King Charles’s Cancer Diagnosis May Reshape How U.K. Monarchy Works

King Charles’s Cancer Diagnosis May Reshape How U.K. Monarchy Works
King Charles’s Cancer Diagnosis May Reshape How U.K. Monarchy Works

Queen Elizabeth II liked to say that she needed to be seen to be believed. Now it falls to her son King Charles III to test that principle, after a cancer diagnosis that will force him out of the public eye for the foreseeable future.

For a family that has cultivated its public image through thousands of appearances a year — ribbon-cuttings, ship launchings, gala benefits, investiture ceremonies, and so on — the sidelining of Charles may finally force the royals to rethink how they project themselves in a social-media age.

The king’s illness is the latest blow to the British royal family, which has seen its ranks depleted by death (Elizabeth and her husband, Prince Philip), scandal (Prince Andrew), self-exile (Prince Harry and his wife, Meghan), and other health woes (Catherine, the wife of Prince William).

Charles, who is 75, took part in 425 royal engagements in 2023, his first full year on the throne, according to a count by The Daily Telegraph. That made him the second hardest-working royal after his younger sister, Princess Anne, who did 457. Both were busier than in the previous year, when Elizabeth, though in the twilight of her life, still appeared in public sporadically.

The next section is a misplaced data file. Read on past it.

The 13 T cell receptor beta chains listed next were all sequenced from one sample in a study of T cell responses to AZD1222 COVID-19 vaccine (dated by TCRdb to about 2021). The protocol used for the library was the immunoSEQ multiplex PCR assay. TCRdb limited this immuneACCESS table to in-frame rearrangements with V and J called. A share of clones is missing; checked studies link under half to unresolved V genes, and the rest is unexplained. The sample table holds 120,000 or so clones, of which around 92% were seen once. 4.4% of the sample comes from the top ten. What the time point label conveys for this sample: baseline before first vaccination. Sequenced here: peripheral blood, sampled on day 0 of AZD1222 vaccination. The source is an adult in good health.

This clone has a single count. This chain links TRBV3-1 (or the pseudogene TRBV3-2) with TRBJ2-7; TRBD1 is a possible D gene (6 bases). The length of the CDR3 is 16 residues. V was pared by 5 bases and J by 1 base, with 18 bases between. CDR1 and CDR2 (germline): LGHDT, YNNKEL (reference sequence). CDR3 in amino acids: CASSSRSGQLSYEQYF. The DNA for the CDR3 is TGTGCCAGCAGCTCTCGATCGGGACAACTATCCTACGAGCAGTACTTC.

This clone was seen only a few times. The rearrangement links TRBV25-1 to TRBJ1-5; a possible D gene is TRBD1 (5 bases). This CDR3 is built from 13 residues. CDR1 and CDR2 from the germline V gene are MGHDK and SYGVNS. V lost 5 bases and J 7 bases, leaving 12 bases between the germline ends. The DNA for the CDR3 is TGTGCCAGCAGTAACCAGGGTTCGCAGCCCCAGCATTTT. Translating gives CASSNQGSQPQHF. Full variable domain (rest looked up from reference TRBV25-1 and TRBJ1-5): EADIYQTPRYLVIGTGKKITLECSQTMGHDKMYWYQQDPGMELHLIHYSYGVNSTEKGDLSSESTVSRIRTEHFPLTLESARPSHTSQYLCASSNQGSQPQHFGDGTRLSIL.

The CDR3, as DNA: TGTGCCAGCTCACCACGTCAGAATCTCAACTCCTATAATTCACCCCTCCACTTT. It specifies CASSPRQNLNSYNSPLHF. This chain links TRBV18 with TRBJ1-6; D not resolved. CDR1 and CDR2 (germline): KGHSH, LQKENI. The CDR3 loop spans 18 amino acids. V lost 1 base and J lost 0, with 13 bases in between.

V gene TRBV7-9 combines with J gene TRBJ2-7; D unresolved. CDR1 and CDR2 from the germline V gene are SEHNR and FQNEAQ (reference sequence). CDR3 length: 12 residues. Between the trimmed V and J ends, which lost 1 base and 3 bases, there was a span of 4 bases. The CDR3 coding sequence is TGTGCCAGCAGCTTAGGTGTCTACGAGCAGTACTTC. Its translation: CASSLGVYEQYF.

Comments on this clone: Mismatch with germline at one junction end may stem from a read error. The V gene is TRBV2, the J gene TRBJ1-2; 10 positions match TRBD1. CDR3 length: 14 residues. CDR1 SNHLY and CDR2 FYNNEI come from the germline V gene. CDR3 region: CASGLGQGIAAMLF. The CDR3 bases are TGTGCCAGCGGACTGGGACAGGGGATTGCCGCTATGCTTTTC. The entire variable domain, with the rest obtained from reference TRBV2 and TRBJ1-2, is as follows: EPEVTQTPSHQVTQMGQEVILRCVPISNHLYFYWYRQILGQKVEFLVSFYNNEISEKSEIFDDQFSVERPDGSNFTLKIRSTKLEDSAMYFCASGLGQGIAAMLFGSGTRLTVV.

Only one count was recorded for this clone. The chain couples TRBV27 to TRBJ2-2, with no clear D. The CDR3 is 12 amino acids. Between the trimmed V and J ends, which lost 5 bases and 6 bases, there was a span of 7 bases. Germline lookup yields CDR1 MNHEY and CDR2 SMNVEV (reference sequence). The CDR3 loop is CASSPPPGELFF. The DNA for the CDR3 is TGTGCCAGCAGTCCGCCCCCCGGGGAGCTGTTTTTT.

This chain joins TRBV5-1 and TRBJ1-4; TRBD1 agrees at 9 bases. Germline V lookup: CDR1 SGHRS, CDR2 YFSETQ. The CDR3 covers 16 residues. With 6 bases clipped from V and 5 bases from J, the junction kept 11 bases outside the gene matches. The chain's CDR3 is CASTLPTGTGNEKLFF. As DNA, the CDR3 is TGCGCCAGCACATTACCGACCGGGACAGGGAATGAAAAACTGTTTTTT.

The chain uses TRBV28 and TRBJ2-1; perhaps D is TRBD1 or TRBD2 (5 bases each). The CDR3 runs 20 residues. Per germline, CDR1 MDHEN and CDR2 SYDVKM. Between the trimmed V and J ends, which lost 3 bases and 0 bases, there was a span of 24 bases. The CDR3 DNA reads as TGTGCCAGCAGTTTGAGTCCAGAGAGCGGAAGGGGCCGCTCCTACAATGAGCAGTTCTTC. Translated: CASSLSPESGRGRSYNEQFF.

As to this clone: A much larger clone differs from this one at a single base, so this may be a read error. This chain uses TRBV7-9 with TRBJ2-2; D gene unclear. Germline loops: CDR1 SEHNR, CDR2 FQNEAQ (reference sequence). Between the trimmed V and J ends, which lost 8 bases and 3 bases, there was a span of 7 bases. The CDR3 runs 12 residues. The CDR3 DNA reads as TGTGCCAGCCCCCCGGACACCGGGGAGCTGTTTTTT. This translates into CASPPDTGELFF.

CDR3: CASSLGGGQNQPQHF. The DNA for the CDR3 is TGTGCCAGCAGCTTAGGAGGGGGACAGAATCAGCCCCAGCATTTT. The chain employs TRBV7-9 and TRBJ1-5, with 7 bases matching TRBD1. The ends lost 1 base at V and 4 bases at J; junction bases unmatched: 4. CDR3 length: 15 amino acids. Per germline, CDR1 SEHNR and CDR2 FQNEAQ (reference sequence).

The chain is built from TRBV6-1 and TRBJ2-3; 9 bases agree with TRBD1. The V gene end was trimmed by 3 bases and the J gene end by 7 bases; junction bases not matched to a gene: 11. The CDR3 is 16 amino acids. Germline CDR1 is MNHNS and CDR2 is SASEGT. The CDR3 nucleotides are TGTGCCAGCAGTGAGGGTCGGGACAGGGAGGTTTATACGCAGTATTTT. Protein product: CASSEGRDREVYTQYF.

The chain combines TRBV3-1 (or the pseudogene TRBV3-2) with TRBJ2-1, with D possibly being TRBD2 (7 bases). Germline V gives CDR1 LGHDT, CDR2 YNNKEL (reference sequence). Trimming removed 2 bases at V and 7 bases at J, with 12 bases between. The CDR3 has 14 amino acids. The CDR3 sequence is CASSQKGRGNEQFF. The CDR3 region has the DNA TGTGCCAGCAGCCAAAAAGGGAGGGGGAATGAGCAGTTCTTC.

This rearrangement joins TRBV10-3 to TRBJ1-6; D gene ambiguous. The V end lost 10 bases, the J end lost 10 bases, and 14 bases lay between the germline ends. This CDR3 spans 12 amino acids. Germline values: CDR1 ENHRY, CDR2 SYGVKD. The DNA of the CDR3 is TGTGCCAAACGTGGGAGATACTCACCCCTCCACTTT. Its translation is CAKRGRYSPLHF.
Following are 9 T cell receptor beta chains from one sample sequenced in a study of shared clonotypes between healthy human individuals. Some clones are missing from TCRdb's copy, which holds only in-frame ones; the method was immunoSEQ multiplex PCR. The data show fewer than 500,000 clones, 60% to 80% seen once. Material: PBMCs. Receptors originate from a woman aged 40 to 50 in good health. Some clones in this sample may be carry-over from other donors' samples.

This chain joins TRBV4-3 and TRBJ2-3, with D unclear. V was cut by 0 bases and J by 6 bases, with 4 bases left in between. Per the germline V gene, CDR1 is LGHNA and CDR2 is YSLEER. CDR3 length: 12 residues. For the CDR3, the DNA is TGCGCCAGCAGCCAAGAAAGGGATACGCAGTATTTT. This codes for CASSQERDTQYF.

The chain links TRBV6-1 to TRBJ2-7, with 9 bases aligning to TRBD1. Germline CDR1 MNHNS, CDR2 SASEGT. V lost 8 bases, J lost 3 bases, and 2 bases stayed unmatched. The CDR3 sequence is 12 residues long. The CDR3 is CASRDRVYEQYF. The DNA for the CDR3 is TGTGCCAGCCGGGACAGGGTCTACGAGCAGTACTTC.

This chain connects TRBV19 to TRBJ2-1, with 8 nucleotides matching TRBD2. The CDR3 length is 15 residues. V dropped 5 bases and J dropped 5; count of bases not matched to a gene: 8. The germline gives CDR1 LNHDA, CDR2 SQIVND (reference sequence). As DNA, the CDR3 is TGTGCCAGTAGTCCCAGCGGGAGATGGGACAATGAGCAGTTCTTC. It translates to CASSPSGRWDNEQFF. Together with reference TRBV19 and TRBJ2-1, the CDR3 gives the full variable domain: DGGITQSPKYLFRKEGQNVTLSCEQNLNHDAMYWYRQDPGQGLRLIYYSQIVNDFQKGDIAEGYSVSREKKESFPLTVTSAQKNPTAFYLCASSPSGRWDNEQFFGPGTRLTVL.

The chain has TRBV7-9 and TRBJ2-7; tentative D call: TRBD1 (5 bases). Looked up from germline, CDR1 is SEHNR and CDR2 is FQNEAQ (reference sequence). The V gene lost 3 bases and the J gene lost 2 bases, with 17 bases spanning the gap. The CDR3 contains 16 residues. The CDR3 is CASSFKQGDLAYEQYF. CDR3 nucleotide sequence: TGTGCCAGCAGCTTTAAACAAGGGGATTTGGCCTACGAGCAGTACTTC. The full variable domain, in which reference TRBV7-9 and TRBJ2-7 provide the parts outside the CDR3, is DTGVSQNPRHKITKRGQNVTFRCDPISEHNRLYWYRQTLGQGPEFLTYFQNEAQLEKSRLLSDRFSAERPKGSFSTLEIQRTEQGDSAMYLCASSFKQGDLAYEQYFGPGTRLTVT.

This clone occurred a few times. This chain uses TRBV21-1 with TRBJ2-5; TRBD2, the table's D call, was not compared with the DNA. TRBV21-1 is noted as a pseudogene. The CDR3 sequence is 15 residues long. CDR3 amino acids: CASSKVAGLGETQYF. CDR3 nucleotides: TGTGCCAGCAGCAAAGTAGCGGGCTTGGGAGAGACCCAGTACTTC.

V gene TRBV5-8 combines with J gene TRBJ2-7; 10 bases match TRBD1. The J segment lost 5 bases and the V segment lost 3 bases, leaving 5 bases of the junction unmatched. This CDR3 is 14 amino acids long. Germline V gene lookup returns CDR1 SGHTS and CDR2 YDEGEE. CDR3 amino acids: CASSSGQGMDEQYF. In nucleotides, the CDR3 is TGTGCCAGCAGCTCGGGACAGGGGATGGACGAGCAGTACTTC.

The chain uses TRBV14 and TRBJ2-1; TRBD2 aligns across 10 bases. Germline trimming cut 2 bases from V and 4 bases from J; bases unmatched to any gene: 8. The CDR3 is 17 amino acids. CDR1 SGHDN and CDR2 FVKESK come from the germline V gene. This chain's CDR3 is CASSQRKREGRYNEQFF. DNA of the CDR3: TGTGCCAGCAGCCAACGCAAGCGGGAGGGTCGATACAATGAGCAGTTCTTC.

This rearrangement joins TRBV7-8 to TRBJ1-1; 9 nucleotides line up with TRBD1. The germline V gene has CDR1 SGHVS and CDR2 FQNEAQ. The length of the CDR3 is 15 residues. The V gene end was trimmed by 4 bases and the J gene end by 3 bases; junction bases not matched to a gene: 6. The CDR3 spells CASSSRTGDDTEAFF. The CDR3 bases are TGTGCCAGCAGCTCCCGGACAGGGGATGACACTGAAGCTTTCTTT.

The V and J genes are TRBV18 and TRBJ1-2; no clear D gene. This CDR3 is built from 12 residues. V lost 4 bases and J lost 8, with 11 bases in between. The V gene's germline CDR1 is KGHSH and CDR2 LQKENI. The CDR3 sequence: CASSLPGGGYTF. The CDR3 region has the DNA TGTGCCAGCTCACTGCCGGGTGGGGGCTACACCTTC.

While Anne, 73, shows little sign of slowing down and William plans to return to public duties while his wife convalesces at home from abdominal surgery, even a temporary absence of the king from the public stage would put heavy pressure on the family’s skeleton crew of working royals.

“There aren’t that many of them,” said Peter Hunt, a former royal correspondent for the BBC. “There are only two of them who are under 50. They’ve got to decide whether to continue to deliver on the queen’s mantra. What is the core minimum of engagements they need to do to do that?”

The answer to that riddle, royal watchers argue, may lie in technology and social media. During the coronavirus pandemic, when Elizabeth was sequestered at Windsor Castle, she conducted meetings via Zoom calls, becoming comfortable enough with it that she cracked jokes with the pixelated faces on her computer screen.

Buckingham Palace’s use of social media can also amplify the in-person exposure of family members. The royal family’s Instagram account claims more than 13 million followers and its account on X well over five million.

For young people, who spend hours a day online and follow their favorite celebrities on social media, a royal turning up to dedicate a new primary school or neighborhood health clinic may not matter as much as it did to their parents or grandparents.

The greatest burden of the king’s illness is likely to fall on his 41-year-old heir, William. He has worked to carve out a role on issues from climate change to homelessness. How much time he will be able to devote to those causes while he is also functioning as an understudy for his father is not clear.

Ed Owens, a royal historian who recently published “After Elizabeth: Can the Monarchy Save Itself?,” argues that the royals should step back from these charitable pursuits in any event, because they interfere with the proper role of the government in society.

“The culture of royal philanthropy,” Mr. Owens wrote, “has too often capitalized on the gaps left exposed in a broken welfare state.”

William has also jealously guarded his family’s privacy: Kensington Palace, where he has his office, offered few details about the condition of Catherine. There were no photographs of the couple’s three young children — George, Charlotte, and Louis — visiting their mother in the hospital.